Thermodynamic prediction of protein neutrality

Thermodynamic prediction of protein neutrality
Published online before print January 11, 2005
Jesse D. Bloom *, , , Jonathan J. Silberg , Claus O. Wilke , ?, D. Allan Drummond , ||, Christoph Adami , ?, and Frances H. Arnold *,
PNAS | January 18, 2005 | vol. 102
*Division of Chemistry and Chemical Engineering 210-41, Digital Life Laboratory 136-93, and ||Computation and Neural Systems, California Institute of Technology, Pasadena, CA 91125; Department of Biochemistry and Cell Biology, Rice University, Houston, TX 77005; and ?Keck Graduate Institute, 535 Watson Drive, Claremont, CA 91711
Edited by Alan R. Fersht, University of Cambridge, Cambridge, United Kingdom and approved December 3, 2004 (received for review September 10, 2004)
We present a simple theory that uses thermodynamic parameters to predict the probability that a protein retains the wild-type structure after one or more random amino acid substitutions. Our theory predicts that for large numbers of substitutions the probability that a protein retains its structure will decline exponentially with the number of substitutions, with the severity of this decline determined by properties of the structure. Our theory also predicts that a protein can gain extra robustness to the first few substitutions by increasing its thermodynamic stability. We validate our theory with simulations on lattice protein models and by showing that it quantitatively predicts previously published experimental measurements on subtilisin and our own measurements on variants of TEM1 -lactamase. Our work unifies observations about the clustering of functional proteins in sequence space, and provides a basis for interpreting the response of proteins to substitutions in protein engineering applications.
mutational robustness | protein evolution | protein stability | directed evolution | -lactamase
The ability to predict a protein's tolerance to amino acid substitutions is of fundamental importance in understanding natural protein evolution, developing protein engineering strategies, and understanding the basis of genetic diseases. Computational and experimental studies have demonstrated that both protein stability and structure affect a protein's tolerance to substitutions. Simulations have shown that more stable proteins have a higher fraction of folded mutants (1Ò4) and that some structures are encoded by more sequences than others (5Ò7). Experiments have demonstrated that proteins can be extremely tolerant to single substitutions; for example, 84% of single-residue mutants of T4 lysozyme (8) and 65% of single-residue mutants of lac repressor (9) were scored as functional. For multiple substitutions, the fraction of functional proteins decreases roughly exponentially with the number of substitutions, although the severity of this decline varies among proteins (10Ò12). Protein mutagenesis experiments have also underscored the contribution of protein stability to mutational tolerance by finding "global suppressor" substitutions that buffer a protein against otherwise deleterious substitutions by increasing its stability (13, 14).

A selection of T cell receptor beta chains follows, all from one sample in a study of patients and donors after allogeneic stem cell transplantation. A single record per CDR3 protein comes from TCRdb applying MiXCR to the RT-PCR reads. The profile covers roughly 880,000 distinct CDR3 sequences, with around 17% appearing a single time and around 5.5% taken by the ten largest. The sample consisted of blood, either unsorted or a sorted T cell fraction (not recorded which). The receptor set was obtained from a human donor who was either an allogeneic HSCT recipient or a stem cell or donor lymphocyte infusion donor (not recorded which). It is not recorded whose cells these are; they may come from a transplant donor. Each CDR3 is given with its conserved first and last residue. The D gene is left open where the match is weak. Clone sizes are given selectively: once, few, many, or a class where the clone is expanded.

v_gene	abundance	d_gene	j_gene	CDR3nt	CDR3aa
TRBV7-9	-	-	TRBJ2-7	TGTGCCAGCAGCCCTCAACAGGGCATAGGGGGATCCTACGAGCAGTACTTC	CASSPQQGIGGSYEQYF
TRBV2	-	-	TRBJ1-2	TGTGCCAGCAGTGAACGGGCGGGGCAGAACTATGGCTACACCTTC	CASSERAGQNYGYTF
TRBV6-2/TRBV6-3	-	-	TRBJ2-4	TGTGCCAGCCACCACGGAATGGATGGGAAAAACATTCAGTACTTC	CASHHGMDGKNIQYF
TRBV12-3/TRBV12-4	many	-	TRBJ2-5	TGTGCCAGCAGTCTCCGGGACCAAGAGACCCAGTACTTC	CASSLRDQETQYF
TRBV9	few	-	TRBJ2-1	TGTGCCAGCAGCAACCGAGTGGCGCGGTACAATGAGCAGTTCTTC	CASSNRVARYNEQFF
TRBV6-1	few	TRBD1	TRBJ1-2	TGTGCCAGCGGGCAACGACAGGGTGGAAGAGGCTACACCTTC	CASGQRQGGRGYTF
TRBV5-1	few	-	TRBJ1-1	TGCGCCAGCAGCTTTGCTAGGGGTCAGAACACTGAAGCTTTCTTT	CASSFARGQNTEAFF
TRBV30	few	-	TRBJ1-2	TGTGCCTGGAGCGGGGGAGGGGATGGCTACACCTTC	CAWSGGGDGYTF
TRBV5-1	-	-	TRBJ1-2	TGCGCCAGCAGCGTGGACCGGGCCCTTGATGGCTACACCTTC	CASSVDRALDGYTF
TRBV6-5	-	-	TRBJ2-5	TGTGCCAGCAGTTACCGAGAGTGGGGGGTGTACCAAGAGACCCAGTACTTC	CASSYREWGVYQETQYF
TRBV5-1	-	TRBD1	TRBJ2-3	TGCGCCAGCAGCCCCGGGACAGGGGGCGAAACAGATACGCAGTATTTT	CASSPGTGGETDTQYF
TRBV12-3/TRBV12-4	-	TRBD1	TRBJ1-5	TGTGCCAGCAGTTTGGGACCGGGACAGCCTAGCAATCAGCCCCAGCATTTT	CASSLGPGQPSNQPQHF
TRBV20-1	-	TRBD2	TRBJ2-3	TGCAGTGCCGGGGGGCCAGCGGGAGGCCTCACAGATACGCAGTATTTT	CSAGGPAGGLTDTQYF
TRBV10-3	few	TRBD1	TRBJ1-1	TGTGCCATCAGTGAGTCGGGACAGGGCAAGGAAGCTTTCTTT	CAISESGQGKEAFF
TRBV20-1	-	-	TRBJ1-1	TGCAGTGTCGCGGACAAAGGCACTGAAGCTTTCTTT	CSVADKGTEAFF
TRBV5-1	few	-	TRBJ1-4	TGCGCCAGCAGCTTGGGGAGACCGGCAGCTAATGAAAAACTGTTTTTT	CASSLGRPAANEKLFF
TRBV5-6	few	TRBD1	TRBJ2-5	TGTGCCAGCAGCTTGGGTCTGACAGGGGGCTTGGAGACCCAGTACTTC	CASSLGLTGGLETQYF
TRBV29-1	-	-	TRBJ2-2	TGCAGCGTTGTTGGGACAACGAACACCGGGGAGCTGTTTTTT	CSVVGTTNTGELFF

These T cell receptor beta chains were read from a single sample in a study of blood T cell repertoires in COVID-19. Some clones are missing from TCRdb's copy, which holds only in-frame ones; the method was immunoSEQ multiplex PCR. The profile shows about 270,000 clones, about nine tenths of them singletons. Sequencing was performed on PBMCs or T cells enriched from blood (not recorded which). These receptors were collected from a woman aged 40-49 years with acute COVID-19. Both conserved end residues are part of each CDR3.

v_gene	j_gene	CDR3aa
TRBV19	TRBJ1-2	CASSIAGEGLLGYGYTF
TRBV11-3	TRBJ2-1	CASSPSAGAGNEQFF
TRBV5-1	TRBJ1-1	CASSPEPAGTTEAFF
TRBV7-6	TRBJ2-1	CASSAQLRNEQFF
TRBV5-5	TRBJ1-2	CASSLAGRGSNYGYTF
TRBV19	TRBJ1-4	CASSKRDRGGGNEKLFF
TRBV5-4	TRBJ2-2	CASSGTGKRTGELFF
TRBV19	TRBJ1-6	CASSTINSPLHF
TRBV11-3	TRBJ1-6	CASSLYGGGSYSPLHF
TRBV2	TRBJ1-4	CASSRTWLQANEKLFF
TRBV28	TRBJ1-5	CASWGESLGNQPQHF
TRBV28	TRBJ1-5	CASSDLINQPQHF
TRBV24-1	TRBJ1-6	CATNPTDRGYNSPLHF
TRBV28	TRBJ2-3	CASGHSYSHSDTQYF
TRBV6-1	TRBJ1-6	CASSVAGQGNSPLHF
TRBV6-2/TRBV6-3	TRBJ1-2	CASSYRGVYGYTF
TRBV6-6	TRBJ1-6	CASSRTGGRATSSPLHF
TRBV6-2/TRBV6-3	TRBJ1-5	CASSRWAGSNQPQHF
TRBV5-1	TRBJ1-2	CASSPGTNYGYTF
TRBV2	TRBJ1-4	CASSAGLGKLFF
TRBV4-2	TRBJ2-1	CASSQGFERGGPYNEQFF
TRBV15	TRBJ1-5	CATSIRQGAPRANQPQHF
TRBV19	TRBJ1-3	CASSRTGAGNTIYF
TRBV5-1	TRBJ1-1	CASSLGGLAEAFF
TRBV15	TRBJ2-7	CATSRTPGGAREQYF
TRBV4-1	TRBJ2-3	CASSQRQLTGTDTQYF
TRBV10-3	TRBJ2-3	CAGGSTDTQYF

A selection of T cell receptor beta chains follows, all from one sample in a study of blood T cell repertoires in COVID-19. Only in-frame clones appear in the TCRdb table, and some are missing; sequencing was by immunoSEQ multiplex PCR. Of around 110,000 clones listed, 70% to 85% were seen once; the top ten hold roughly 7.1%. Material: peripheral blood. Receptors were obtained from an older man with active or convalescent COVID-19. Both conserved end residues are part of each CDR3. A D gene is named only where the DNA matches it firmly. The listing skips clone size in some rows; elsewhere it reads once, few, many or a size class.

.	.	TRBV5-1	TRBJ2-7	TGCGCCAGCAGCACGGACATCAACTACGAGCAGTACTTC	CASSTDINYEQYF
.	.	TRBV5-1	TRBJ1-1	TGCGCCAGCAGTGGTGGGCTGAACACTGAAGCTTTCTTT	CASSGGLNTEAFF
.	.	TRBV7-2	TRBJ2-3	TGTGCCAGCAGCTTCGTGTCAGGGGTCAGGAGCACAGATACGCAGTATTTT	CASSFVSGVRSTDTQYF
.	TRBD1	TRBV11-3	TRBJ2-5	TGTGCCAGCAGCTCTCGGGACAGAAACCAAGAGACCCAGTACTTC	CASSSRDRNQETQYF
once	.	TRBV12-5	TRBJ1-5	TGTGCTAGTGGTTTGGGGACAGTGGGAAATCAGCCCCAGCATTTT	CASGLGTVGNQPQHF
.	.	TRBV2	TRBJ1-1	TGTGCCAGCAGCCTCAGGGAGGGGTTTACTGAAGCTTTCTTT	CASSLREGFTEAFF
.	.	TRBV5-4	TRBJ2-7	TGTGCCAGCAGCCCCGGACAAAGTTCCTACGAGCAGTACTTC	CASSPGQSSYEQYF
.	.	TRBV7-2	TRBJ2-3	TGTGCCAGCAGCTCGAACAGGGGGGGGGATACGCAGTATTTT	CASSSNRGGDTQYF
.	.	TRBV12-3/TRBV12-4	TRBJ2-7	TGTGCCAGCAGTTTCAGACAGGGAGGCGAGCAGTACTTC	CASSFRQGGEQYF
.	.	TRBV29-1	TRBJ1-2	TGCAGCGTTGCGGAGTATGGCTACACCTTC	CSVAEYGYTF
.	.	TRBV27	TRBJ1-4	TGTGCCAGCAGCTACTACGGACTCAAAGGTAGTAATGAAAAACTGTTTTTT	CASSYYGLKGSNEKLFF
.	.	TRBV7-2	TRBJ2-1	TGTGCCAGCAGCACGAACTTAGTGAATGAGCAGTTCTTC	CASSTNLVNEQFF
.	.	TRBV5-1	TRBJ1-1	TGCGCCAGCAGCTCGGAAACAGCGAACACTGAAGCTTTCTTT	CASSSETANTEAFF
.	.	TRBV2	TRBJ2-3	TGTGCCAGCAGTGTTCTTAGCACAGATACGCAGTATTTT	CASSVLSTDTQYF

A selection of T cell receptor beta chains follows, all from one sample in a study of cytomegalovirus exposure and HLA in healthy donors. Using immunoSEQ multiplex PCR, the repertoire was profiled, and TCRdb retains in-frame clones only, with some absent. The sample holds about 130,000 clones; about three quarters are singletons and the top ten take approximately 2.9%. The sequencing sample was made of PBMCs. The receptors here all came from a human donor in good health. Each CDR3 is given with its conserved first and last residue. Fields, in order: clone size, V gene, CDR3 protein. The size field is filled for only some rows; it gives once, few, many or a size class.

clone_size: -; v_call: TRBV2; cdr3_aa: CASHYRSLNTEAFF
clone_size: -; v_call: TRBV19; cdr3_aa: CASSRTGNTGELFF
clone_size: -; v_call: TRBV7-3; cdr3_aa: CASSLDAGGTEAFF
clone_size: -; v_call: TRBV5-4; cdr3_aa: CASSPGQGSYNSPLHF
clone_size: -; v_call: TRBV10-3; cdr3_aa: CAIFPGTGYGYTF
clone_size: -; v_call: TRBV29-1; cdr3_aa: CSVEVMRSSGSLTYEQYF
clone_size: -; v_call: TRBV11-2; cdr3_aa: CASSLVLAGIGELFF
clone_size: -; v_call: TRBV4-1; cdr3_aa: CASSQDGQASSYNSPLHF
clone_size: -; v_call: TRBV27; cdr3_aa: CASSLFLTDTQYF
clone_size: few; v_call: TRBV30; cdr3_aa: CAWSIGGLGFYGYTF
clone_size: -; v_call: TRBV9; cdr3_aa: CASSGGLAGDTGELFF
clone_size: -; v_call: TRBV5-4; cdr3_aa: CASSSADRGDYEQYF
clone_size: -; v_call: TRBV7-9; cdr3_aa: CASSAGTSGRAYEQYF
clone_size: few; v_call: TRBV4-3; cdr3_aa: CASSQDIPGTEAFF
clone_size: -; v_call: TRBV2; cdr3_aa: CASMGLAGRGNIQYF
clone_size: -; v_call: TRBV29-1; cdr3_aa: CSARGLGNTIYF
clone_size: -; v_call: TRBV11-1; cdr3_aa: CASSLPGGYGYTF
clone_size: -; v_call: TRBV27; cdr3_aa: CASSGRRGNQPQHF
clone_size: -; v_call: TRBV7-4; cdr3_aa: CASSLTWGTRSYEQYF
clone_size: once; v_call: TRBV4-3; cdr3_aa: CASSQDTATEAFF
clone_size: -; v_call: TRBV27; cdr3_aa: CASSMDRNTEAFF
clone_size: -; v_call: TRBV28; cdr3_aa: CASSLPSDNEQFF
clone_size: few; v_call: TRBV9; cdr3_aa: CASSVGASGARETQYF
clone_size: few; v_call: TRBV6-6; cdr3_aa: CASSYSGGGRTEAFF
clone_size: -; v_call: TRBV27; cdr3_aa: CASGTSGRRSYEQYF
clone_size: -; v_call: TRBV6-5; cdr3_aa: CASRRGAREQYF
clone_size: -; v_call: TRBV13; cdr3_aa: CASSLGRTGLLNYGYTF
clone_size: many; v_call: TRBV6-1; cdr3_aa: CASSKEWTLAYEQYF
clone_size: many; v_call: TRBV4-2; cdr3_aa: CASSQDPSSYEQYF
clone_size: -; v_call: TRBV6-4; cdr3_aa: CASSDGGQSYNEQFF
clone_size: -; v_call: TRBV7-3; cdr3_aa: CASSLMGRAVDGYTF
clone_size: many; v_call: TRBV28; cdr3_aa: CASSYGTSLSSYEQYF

We unify these diverse experimental and computational results into a simple framework for predicting a protein's tolerance to substitutions. A fundamental measure of this tolerance is the fraction of proteins retaining the wild-type structure after a single random substitution, often called the neutrality (15). We extend this concept to multiple substitutions by defining the m-neutrality as the fraction of proteins that fold to the wild-type structure among all sequences that differ from the wild-type sequence at m residues. Because mutants that fail to fold also generally fail to function, the m-neutrality provides an upper bound to the fraction of proteins with m substitutions that retain biochemical function. We show that a protein's m-neutrality can be accurately predicted from measurable thermodynamic parameters, and that these predictions capture the contributions of both stability and structure to determining a protein's tolerance to substitutions.
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